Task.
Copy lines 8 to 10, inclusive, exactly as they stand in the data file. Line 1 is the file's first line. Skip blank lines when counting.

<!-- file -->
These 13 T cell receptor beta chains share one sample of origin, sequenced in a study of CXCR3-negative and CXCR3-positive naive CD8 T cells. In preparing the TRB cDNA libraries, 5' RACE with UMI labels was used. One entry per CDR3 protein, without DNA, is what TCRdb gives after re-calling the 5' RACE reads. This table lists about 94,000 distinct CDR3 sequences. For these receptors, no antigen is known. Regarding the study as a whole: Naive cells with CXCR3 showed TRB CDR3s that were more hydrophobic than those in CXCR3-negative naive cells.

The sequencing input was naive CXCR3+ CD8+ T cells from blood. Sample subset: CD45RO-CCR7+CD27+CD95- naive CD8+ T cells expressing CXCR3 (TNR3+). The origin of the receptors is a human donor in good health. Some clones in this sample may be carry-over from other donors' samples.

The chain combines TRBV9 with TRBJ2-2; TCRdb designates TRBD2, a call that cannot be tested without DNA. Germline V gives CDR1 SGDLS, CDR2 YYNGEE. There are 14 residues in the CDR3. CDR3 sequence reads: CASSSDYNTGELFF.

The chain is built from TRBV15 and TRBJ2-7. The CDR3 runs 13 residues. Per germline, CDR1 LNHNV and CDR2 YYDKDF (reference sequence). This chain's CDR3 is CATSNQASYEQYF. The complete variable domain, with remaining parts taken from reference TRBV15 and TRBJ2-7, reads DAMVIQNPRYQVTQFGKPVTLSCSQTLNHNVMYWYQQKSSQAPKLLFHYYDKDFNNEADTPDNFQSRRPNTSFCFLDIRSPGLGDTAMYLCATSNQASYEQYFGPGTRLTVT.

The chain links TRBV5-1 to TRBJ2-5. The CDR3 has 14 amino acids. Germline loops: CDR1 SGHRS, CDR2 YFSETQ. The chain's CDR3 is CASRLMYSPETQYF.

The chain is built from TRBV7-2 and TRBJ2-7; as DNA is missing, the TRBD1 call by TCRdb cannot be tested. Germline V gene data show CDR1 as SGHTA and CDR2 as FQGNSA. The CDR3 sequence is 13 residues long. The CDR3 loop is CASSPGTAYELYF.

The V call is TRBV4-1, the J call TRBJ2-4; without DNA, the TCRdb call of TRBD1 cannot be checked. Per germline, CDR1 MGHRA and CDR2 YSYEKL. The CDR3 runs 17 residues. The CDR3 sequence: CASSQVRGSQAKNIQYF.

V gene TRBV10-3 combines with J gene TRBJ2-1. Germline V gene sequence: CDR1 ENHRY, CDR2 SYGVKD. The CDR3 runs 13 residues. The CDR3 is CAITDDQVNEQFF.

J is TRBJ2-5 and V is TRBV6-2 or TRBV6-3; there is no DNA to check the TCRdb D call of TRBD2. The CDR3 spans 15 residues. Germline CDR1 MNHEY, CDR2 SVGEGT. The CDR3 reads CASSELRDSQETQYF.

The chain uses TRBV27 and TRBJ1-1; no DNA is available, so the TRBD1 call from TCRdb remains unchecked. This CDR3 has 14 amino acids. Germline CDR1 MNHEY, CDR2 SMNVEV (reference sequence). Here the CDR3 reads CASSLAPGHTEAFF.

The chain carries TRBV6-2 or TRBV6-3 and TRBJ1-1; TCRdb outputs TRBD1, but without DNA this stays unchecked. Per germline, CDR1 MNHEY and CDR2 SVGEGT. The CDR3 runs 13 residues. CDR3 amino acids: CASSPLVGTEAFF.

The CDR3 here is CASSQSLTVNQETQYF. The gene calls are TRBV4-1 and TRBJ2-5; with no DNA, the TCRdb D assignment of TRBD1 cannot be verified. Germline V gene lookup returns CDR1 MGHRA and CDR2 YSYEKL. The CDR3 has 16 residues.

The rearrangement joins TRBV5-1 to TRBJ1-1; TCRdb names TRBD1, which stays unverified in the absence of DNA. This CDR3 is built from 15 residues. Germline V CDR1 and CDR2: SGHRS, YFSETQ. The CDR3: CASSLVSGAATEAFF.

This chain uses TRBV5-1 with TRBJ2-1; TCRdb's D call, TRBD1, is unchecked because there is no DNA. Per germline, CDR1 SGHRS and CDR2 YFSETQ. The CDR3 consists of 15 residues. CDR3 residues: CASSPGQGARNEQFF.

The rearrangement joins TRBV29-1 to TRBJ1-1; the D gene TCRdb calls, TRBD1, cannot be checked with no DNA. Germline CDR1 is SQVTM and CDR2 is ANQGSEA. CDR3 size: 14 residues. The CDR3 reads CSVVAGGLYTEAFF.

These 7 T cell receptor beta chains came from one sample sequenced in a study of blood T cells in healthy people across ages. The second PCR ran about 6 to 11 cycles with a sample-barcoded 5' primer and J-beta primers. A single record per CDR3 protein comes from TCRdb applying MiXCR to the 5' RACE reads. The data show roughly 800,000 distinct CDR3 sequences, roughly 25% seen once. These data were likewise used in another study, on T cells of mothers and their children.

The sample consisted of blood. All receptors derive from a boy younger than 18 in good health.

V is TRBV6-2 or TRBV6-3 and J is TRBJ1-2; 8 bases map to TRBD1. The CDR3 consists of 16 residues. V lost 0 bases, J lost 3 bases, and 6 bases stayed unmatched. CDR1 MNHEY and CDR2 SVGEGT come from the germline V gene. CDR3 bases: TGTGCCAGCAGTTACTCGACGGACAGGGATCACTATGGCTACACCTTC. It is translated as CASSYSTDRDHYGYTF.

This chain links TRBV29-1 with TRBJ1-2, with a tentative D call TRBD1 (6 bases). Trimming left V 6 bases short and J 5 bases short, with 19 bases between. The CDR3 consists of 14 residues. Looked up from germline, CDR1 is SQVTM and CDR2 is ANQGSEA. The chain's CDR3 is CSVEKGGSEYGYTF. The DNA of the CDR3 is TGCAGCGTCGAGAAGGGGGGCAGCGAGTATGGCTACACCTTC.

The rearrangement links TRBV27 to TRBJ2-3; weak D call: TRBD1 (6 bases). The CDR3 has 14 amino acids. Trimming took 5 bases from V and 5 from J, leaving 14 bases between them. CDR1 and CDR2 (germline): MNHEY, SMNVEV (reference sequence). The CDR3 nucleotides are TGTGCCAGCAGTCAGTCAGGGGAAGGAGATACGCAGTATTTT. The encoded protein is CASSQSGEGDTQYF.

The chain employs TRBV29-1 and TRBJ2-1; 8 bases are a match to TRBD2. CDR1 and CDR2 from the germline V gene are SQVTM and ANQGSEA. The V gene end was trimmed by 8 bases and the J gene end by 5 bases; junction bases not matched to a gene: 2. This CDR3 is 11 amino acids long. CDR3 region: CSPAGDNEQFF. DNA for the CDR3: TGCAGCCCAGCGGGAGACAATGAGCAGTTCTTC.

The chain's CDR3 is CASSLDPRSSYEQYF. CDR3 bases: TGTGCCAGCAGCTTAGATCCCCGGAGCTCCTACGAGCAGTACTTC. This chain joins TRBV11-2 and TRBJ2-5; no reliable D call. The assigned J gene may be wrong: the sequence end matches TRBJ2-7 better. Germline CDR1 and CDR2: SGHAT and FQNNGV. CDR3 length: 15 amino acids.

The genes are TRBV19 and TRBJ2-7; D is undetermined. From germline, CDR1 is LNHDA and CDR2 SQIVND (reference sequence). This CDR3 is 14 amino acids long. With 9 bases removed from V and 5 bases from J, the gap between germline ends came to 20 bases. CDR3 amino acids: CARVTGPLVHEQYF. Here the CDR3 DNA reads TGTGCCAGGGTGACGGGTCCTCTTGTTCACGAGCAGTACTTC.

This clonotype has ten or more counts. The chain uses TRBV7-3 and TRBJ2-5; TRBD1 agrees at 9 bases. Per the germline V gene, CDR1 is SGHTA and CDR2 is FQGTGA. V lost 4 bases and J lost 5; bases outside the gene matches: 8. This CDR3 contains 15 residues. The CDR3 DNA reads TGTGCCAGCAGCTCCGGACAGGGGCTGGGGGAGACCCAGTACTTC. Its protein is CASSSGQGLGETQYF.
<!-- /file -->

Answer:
V gene TRBV10-3 combines with J gene TRBJ2-1. Germline V gene sequence: CDR1 ENHRY, CDR2 SYGVKD. The CDR3 runs 13 residues. The CDR3 is CAITDDQVNEQFF.

J is TRBJ2-5 and V is TRBV6-2 or TRBV6-3; there is no DNA to check the TCRdb D call of TRBD2. The CDR3 spans 15 residues. Germline CDR1 MNHEY, CDR2 SVGEGT. The CDR3 reads CASSELRDSQETQYF.

The chain uses TRBV27 and TRBJ1-1; no DNA is available, so the TRBD1 call from TCRdb remains unchecked. This CDR3 has 14 amino acids. Germline CDR1 MNHEY, CDR2 SMNVEV (reference sequence). Here the CDR3 reads CASSLAPGHTEAFF.